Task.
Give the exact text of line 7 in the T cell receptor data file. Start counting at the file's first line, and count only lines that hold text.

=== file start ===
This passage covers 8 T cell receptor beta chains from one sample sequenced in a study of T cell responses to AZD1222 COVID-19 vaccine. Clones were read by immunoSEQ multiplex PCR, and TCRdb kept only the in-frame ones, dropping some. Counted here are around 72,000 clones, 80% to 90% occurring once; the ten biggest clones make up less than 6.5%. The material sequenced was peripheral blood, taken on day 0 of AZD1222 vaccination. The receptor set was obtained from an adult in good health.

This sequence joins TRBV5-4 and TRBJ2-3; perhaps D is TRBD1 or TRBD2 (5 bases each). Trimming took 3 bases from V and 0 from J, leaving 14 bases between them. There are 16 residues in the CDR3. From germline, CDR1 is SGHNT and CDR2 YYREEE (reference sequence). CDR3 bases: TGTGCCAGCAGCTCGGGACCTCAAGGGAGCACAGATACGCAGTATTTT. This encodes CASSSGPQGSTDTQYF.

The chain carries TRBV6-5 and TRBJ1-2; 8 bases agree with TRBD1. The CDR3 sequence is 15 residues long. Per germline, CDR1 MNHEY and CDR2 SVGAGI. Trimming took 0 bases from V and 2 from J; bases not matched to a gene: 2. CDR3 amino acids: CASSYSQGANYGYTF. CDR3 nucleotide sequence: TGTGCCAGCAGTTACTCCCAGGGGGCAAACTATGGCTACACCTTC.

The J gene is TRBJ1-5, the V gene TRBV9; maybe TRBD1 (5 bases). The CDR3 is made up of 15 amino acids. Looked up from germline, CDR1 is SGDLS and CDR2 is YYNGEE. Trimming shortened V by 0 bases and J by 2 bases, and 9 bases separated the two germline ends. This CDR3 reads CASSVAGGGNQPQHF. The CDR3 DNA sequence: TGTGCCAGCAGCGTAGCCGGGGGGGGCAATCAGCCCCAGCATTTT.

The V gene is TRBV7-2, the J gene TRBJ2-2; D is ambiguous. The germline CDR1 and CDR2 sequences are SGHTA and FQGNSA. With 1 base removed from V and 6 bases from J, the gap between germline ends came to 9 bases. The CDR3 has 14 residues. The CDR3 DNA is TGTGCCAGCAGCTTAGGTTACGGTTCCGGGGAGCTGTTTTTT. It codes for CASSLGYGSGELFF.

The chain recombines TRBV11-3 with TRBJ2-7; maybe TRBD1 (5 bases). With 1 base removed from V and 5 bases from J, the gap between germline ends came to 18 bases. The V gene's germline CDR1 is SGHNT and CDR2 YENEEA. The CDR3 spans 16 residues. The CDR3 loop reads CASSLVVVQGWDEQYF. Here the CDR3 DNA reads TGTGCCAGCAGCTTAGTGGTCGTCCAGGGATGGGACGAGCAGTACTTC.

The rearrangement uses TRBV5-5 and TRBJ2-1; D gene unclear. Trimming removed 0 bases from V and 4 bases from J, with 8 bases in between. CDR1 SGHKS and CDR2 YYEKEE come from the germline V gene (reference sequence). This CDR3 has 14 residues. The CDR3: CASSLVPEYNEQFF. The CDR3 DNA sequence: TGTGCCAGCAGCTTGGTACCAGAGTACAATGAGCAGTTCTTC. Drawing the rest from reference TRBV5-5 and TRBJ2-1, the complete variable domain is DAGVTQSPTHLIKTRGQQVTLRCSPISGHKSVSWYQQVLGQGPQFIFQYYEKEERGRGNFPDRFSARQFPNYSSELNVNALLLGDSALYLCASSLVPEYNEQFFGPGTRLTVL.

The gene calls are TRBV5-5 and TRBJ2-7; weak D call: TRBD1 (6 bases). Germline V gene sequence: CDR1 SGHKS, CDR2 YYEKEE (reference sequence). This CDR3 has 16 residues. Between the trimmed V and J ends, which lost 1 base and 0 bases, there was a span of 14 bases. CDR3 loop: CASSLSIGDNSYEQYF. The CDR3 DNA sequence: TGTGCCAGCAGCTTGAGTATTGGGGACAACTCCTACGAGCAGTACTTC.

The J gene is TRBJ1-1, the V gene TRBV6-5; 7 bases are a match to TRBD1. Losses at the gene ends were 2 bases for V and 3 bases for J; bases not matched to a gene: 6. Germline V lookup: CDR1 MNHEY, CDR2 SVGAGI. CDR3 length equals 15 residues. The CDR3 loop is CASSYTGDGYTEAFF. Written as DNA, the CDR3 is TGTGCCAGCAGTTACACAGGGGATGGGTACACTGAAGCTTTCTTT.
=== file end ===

The rearrangement uses TRBV5-5 and TRBJ2-1; D gene unclear. Trimming removed 0 bases from V and 4 bases from J, with 8 bases in between. CDR1 SGHKS and CDR2 YYEKEE come from the germline V gene (reference sequence). This CDR3 has 14 residues. The CDR3: CASSLVPEYNEQFF. The CDR3 DNA sequence: TGTGCCAGCAGCTTGGTACCAGAGTACAATGAGCAGTTCTTC. Drawing the rest from reference TRBV5-5 and TRBJ2-1, the complete variable domain is DAGVTQSPTHLIKTRGQQVTLRCSPISGHKSVSWYQQVLGQGPQFIFQYYEKEERGRGNFPDRFSARQFPNYSSELNVNALLLGDSALYLCASSLVPEYNEQFFGPGTRLTVL.